Other scientists who disagreed with Gore did not get the benefit of a whisper campaign. He just called them evil tools of industry. In his book, Earth in the Balance, he suggests that people who don’t share his views about the environment are akin to abettors of the Nazi holocaust.

Of course, it’s not just science. For example, he once compared opponents of affirmative action to the men who dragged James Byrd to his death.

But science is his schtick. And I am sure he would privately concede that there is far more evidence bolstering evolution than global warming. But, as one Gore advisor said after the Littleton massacre, Gore can’t afford to give up the God issue. So he pandered.

It’s one thing to switch gears on something like ethanol or the mohair subsidy. That’s just politics. But pandering on your first principles or on high moral issues like abortion or the death penalty is disgusting. A pro-choicer who falls at the ballot box for his position is more honorable than someone who looks at polls to decide when a “medical procedure” is murder, or vice versa. For Al Gore, the purity of science has been like abortion for, say, Henry Hyde. For him to run for the political quibble or dodge is a sign that he’d be willing to do it about anything.

Then again, it would not be the first such sign on Al Gore’s road to the White House. This is the man, after all, who devoted his life to fighting tobacco because of his sister’s death from lung cancer, but kept selling the stuff for years. Oh, yeah, he’s also the guy who called Bill Clinton the greatest president of the 20th century.


First, some good news. It appears that the worrisome and sudden traffic drop-off was really a worrisome reporting error from the gnomes who run the machines in Kuala Lampur. It turns out one of the child laborers we hired got his UNICEF Halloween collection box caught in the gears again and not even his tiny little hands could get in there and get it out (we’ve since put him on a diet). As a result, the web stats were frozen at around 2:00 PM on Wednesday. So there has been no sudden decline. That’s the good news.

The bad news is that my solicitation for suggestions as to what could account for the false drop-off opened the flood gates of various festering resentments and complaints (there were also many very helpful suggestions, thanks very much).

If I were a dictator, er, I mean a strong leader, after listening to this collection of gripes, I would order the crowds dispersed with tear gas and Dobermans (i.e., the arsenal of democracy). One of the leading complaints was that the Goldberg File isn’t timely enough. There’s nothing I can, or will, do about that. It’s a daily column — I don’t hear you people complaining to George Will et al. for appearing only twice a week. If the column comes out late in the day, it’s usually because our webmaster couldn’t get a bail hearing until the afternoon docket. Don’t blame me.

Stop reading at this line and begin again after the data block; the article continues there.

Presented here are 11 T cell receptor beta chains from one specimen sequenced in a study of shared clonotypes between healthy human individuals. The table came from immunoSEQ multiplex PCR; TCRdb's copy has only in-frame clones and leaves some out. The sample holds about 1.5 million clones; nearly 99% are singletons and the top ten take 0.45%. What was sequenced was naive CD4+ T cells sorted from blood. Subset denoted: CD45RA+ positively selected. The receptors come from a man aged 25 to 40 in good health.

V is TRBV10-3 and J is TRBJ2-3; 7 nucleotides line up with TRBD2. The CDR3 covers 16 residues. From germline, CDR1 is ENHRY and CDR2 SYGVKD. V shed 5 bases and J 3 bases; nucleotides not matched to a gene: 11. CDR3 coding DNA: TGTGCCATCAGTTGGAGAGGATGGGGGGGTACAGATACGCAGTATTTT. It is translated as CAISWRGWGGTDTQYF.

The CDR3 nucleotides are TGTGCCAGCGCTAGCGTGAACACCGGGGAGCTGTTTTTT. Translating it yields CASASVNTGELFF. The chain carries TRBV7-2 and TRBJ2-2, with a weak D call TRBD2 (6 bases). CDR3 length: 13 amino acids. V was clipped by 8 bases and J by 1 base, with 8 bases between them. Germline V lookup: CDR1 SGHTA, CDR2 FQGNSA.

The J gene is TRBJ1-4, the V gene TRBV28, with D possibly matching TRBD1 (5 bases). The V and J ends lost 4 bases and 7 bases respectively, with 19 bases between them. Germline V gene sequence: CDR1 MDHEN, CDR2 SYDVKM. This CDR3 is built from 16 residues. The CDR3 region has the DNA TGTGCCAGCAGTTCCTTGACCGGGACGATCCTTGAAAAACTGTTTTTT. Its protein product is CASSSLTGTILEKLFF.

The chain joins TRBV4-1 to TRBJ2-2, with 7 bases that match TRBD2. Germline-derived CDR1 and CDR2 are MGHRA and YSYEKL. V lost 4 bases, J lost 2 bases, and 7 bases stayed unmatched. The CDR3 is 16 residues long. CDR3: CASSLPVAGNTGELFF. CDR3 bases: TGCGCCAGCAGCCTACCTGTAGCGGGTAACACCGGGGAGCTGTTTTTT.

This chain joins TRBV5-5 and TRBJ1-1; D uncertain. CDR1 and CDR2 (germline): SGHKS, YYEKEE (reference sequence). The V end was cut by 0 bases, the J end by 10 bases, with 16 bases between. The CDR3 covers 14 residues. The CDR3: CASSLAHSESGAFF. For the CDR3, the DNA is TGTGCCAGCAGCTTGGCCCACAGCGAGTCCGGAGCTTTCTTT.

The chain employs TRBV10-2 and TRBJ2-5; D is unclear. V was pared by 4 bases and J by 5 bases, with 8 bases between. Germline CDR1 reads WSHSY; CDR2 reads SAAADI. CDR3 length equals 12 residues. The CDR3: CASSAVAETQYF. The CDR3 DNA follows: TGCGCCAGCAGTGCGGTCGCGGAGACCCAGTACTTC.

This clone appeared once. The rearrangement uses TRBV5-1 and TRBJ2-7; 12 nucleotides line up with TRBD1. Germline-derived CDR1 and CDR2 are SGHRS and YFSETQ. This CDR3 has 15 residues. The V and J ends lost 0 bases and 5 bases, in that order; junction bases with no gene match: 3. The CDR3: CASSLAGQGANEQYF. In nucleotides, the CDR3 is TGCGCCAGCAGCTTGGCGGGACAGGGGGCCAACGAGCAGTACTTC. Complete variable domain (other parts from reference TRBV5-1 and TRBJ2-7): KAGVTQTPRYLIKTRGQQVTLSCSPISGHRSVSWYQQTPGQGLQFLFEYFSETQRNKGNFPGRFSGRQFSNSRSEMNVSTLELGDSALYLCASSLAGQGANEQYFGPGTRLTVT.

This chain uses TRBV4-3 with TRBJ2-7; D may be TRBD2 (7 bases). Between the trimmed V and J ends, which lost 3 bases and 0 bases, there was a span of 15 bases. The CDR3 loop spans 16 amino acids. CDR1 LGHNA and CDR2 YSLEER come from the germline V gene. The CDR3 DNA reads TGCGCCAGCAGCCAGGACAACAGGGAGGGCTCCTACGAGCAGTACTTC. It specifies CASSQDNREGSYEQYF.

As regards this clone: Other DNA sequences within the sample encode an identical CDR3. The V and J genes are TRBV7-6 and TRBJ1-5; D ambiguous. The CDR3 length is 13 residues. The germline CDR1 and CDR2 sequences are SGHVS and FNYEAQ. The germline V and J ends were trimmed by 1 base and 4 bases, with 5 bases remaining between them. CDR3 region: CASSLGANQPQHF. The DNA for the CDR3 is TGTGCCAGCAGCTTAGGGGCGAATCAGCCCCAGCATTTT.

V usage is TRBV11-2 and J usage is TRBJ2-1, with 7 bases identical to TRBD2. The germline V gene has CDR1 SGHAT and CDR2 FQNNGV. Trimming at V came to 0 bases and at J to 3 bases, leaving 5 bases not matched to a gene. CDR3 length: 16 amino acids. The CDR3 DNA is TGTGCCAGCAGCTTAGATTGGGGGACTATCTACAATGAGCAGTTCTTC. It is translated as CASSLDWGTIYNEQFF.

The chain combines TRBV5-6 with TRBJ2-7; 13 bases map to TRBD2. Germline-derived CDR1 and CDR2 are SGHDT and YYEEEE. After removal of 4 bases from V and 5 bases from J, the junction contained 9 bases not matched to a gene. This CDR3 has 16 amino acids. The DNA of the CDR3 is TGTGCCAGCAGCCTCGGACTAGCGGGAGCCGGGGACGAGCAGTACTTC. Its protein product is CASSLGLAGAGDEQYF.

Another complaint was that the bells and whistles of the site were too clunky for easy downloading — why this would result in a sudden drop in readership on a Wednesday, I do not know. But clearly many of you are persnickity about that too. We are remedying the situation, although I ask for your patience seeing that the Chinese have stolen all the good technology. Our new policy is that we make the webmaster look at the picture of Bill and Hillary hugging each other in their bathing suits for precisely the amount of time it takes to download the NR homepage. This has encouraged him to investigate all sorts of new time-saving features (if there’s no marked improvement in a month we move to having him listen to the collected speeches of Maxine Waters).

There is one complaint I can do something about though. A number of people feel the G-File is no longer “timely” enough. I should spend less time talking about gay bathhouses in San Francisco or Buridan’s Ass (fighting…urge to make…rude…joke. Must…resist.) and more time talking about the venal Janet Reno or Waco or school choice or the presidential race. This seems pretty fair. My only excuse — other than the crack, hookers, and mopery (in what film(s) did the word “mopery” appear?) — is that I’ve been trying to figure out how to make this web thing go.

Anyway, I wrote about Gore above. Consider that a down payment.